Despite the importance of adaptive coordination documented in many teamwork contexts, including healthcare [18-21], studies investigating teamwork in surgery have not yet explicitly addressed the issue of (adaptive) coordination. In order to better understand effective teamwork in surgical teams, this interview study explored the following two research questions. Which coordination behaviours and adaptive coordination strategies do surgical teams employ to ensure effective task performance? Which situational characteristics do surgical team members perceive to influence team coordination (i.e. facilitate or hinder coordination, require adaptations)? This article reports on the perceptions of surgical team members on the specific coordination behaviours and the need for adaptive coordination in surgery. These findings can be used to develop descriptive observation systems needed to identify effective coordination behaviours and adaptive coordination strategies by linking them to performance data in future studies.

Methods

Study design

Semi-structured interviews with subject matter experts enable the interviewer to explore a specific topic while still providing flexibility for interviewees to elaborate on emerging aspects that were not explicitly asked about by the interviewer [22]. Since coordination behaviours and adaptive coordination strategies were not yet examined in the setting of surgical teams an explorative study design was chosen.

Interview design

The interview schedule was designed using relevant topics from previous research regarding adaptive coordination in anaesthesia teams [15,16,20] whilst taking into account the wider literature on teamwork in surgery [8,23-25]. Interview questions focused on responsibilities and roles concerning clinical tasks and leadership, coordination behaviours as well as adaptation requirements and strategies (see Additional file 1). Interviewees were asked to refer to the perioperative phases of surgery.

Participants

A total of 33 clinicians were included in this study. An overview of the demographic data is provided in Table 1. Most participants were from the Division of Plastic and Reconstructive Surgery of a major Swiss teaching hospital. Potential participants were informed about the study through a presentation to nurses and physicians at departmental meetings and flyers providing contact information. However, to prevent single site bias we recruited four surgeons of different specialties from two other Swiss hospitals using the same recruitment strategy.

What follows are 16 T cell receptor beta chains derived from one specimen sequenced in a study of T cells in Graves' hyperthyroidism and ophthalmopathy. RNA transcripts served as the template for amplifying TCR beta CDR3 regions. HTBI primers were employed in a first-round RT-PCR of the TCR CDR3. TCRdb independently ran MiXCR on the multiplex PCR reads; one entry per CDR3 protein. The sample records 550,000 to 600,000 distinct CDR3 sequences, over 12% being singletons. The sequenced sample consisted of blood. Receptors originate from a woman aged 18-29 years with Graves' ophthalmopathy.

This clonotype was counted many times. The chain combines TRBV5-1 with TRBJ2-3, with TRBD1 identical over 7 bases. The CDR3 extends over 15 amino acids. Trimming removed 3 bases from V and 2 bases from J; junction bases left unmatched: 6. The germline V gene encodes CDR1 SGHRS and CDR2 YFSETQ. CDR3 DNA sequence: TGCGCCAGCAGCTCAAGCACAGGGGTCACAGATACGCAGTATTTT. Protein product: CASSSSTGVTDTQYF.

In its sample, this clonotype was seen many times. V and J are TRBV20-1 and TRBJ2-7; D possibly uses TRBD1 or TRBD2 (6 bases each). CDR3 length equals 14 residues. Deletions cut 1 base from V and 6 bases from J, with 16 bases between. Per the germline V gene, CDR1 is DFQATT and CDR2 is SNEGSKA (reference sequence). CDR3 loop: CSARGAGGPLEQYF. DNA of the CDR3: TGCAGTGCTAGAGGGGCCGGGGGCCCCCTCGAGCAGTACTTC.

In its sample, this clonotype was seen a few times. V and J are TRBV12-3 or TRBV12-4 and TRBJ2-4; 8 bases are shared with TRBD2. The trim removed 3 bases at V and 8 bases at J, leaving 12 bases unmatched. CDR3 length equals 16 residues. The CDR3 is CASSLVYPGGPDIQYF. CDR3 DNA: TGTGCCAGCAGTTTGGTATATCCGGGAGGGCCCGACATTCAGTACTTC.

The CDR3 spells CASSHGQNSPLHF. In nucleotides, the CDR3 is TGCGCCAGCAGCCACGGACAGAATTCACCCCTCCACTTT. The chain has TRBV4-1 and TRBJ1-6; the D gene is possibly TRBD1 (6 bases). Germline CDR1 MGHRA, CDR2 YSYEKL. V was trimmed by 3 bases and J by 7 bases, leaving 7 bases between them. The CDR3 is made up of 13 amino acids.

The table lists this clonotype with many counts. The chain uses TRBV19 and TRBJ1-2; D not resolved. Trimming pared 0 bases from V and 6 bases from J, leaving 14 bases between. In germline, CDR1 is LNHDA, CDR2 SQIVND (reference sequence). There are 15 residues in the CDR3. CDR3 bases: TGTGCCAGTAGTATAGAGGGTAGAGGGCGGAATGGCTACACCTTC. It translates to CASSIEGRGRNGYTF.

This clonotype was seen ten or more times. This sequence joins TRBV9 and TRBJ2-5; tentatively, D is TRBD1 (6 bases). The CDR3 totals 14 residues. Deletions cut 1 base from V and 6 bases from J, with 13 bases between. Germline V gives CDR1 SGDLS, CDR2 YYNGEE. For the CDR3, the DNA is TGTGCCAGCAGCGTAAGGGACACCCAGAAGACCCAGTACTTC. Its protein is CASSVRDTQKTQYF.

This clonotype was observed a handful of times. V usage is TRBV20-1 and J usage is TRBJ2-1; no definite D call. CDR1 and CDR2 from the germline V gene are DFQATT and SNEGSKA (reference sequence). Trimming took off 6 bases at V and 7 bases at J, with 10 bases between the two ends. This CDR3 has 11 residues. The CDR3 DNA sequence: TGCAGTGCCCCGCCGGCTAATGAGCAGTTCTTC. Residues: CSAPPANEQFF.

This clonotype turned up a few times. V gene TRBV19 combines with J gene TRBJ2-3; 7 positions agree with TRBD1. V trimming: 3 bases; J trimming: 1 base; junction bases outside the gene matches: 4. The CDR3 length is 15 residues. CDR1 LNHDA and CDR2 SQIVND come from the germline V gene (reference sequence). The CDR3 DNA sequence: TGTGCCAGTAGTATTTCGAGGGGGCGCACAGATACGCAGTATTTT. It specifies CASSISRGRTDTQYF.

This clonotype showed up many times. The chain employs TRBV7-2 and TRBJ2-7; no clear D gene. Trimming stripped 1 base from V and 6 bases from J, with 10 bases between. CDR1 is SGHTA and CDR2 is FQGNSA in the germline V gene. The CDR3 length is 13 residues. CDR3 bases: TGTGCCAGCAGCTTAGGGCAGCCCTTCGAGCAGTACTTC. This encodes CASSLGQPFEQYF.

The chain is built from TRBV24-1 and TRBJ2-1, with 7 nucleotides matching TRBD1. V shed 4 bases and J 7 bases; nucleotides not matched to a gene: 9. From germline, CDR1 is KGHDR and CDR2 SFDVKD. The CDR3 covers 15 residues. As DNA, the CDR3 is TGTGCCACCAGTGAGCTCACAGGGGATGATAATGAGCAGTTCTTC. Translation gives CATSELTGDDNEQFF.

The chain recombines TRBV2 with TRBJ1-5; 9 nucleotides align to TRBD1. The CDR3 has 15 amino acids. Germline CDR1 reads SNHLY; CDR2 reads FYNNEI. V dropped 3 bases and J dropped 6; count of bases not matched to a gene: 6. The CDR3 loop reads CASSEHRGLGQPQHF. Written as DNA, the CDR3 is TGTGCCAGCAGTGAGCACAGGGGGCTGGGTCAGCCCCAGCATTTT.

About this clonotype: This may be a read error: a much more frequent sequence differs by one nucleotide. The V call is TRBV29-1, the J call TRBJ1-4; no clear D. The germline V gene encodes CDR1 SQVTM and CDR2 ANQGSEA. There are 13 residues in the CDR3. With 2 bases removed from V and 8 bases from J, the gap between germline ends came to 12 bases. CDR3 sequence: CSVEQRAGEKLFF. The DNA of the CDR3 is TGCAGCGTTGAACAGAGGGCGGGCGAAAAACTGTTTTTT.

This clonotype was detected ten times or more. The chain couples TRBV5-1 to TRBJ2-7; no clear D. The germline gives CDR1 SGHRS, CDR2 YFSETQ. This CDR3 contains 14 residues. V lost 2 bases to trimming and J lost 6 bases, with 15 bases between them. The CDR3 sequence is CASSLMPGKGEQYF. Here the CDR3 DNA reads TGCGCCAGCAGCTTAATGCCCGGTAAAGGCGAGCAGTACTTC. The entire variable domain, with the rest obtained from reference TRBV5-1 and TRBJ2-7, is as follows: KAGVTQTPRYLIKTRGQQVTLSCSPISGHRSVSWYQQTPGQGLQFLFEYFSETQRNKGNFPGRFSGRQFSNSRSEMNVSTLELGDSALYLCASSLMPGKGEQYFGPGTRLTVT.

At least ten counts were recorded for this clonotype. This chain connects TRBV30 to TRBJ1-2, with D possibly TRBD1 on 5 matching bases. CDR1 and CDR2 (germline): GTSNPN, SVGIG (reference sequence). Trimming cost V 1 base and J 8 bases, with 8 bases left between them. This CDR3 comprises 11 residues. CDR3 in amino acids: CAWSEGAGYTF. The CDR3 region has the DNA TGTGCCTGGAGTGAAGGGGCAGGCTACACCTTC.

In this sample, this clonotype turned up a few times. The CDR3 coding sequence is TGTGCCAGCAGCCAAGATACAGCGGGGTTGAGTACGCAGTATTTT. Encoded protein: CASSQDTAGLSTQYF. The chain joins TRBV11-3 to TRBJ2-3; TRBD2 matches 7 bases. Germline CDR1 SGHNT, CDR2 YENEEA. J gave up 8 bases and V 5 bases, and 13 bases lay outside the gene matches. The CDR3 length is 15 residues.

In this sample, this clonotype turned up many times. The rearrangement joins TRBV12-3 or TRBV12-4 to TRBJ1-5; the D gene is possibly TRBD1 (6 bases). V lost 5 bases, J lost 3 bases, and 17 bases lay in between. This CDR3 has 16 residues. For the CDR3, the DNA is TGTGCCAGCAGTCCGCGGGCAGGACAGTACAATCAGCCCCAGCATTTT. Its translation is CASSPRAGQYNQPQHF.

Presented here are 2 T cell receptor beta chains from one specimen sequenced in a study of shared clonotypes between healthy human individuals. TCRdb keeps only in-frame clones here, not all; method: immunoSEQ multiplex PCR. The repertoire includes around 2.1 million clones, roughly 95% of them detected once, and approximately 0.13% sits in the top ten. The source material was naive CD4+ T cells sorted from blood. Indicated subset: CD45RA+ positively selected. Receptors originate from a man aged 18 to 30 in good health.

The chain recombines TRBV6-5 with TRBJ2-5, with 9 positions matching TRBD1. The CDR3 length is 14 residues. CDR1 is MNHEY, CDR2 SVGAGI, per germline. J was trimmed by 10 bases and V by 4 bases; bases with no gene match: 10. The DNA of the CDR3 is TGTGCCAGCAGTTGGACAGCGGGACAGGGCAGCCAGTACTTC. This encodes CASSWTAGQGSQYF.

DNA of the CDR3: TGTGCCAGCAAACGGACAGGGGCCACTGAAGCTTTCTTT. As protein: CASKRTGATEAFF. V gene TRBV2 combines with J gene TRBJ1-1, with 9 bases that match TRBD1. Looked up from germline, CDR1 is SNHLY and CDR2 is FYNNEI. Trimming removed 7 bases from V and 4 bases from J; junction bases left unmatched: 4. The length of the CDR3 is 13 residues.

Table 1

Demographics of interview participants

 

Surgeons

Nurses

Total

Plastic and Reconstructive Surgery

Orthopaedic, Visceral and Neurosurgery

Plastic and Reconstructive Surgery

 

N = 13

N = 4

N = 16

N = 33

Work experience in years

10.2 (±5.94)

17.6 (±2.51)

20.12 (±8.67)

15.9 (±8.57)

Current position in years

4 (±2.54)

5 (±2)

8.16 (±6.71)

6.1 (±5.29)

Age in years

36.5 (±4.88)

47.25 (±5.91)

51.85 (±8.78)

45.1 (±10.02)

Note: All values given as mean (±standard deviation).

Procedure

Interviews took place between January and June 2012. Ethical approval was granted by the Cantonal ethics committee (KEK-ZH-Nr. 2011–0313). Participation was voluntary and informed consent was obtained from all participants. Interviews were conducted by two psychologists (JB and JP) familiar with the context in which surgical teams function. Individual interviews were carried out at locations and times convenient to the participants and lasted on average 40 minutes. Data were collected until saturation was reached (i.e. no new information was generated from additional interviews) [26]. In fact, in this study we applied this criterion twice. Once we did not obtain new information from participants in one hospital we sought input from interviewees from other hospitals and surgical specialties.

Analysis